Wednesday, June 29, 2011

Collecting vs. Curating

I just came across Frank Chimero's blog yesterday and I feel like I stumbled in on a divine secret.  Frank writes such great stuff about design.  His writing is so elegant—clear, focused, and totally current.  He wrote this fantastic post called Sorting a Mass, which is about how we collect, identify, and sort information on the internet.

We all bookmark, flag, collect, and classify items that are important to us.  Much of the content generated is the amassing of things we've seen elsewhere.  The web makes it possible to classify information like never before, but it's also an inefficient system.  What it seems to come down to, at least where personal content classification is concerned, is the difference between collecting and curating.

In Chimero's post, he sends out a query on the difference to Twitter and receives many responses.  Everyone seems to agree that:

Collection is additive. Curation is subtractive.
Collecting is for yourself, curating is for others.

A mass of items and an audience seem to be the commonalities, but it gets tricky: one can have a collection viewed by many (a Pintrest wall, a collection of Flickr favorites).  That collection has an audience, so is it curated?

Chimero posits that the delineation should lie with intent (italics mine):
I think the thing that separates the two is intent, not in the size of the pool of stuff or in the presence of an audience, but rather in the implied purpose of the gathering of content. To me, collecting is usually about propagation—the collection grows in quantity and diversity. Curating seems to be about illumination, and having that set of selected items, no matter the size, come to a point.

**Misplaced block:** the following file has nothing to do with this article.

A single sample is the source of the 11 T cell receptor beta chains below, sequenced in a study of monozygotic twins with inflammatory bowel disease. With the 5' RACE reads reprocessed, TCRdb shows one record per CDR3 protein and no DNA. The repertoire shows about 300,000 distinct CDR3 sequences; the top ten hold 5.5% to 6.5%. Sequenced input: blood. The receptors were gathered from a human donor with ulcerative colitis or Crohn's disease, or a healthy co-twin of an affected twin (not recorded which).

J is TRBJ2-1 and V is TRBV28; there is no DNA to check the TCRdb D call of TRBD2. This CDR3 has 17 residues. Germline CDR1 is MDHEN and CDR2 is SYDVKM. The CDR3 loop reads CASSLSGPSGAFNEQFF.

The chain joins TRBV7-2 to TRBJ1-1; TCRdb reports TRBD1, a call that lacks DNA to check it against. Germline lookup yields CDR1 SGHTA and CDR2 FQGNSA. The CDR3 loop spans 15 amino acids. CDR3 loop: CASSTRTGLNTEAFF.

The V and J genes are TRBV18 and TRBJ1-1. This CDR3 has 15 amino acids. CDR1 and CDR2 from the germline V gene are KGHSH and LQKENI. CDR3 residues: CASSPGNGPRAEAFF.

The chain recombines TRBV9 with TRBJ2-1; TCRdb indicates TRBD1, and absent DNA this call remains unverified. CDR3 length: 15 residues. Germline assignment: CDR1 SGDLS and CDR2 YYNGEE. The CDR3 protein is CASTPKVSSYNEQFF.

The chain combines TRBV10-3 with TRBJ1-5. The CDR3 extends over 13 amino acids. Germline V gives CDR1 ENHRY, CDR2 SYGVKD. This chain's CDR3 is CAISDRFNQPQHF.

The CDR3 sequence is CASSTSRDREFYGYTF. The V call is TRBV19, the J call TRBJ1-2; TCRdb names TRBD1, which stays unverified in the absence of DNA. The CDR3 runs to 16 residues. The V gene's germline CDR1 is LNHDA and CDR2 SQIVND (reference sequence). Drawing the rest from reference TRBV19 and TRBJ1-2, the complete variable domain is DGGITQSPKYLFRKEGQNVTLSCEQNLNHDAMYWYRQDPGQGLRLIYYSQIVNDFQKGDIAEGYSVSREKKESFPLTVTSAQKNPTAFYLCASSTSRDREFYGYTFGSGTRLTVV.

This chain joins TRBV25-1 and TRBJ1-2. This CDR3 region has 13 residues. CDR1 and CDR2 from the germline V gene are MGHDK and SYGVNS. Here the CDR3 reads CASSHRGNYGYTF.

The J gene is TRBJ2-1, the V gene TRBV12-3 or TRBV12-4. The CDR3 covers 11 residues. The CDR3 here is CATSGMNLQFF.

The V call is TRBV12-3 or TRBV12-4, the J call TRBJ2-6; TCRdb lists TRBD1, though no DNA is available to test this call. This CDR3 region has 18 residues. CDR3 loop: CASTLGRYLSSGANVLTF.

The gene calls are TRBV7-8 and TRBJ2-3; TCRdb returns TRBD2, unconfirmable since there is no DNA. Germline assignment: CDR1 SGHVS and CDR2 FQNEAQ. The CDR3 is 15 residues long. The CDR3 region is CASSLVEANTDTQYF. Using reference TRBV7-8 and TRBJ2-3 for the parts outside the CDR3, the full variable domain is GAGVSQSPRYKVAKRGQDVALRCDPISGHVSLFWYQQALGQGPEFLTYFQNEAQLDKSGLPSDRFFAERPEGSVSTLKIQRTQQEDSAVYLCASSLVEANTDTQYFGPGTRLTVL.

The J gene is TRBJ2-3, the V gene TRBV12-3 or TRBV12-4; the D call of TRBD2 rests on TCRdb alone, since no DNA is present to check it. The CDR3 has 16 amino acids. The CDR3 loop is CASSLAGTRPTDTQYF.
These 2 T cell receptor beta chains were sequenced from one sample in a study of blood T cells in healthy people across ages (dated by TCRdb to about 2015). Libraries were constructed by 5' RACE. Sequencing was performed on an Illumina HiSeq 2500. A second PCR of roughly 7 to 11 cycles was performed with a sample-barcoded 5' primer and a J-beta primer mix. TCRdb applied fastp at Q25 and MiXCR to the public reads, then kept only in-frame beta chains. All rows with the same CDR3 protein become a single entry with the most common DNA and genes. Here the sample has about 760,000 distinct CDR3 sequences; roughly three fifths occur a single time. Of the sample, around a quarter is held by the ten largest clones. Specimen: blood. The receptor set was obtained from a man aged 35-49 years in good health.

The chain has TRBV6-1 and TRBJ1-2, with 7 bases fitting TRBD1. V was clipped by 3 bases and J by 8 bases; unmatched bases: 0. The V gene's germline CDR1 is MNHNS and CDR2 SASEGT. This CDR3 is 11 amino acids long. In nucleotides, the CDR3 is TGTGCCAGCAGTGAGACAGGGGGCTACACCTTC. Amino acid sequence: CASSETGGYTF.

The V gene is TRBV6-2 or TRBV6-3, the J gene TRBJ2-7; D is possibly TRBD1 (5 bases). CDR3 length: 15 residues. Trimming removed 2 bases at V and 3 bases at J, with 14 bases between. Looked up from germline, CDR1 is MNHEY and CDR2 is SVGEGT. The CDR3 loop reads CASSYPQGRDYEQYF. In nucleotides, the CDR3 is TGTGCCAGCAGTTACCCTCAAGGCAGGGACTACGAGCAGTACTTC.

I’ve recently launched another blog called The Mavenist, which could be considered a collection, but it feels to be squarely in the realm of curation. What is the difference? It is in the arrangement. Collecting is having all the pearls lose on the table, curating is stringing them together into a necklace. (Of course, there is no better or worse between those two situations. One just has an extra pass of arrangement.)
I love this.  One of the reasons why I blog is because I like going through that process of selecting a design I like, processing through why I like it (or don't), and explaining that reasoning in this space.  Curating takes more time, more effort.  It is an art, very much like editing.

I remember that in a past writing class, we were instructed not to say "I like this" or "I don't like it."  Offering the reasons why something worked or didn't inside the story was the only feedback allowed.  This kept things objective, and taught us to examine why some things fit and some didn't.  That process has become very useful for curating.

It should be noted that I do also really enjoy collecting.  I have a group of Flickr favorites and a number of Pinterest pinboards.  I agree with Chimero that we are prone to collecting, rather than curating, and with the web muddying up how we do both, that presents some interesting challenges:
I think it’s important to note that while we may collect for ourselves, those collections are being published, creating incidental audiences. I collect my Flickr favorites for me, but they are accessible to you, so what obligations do I have to you when I consider to favorite something? What happens when sharing is the default rather than purposeful? It blurs the line between curation and collecting into something more of a gradient than a binary this-or-that. And that’s why those neat definitions in the tweets seem slightly off. The situation isn’t as tidy as it used to be.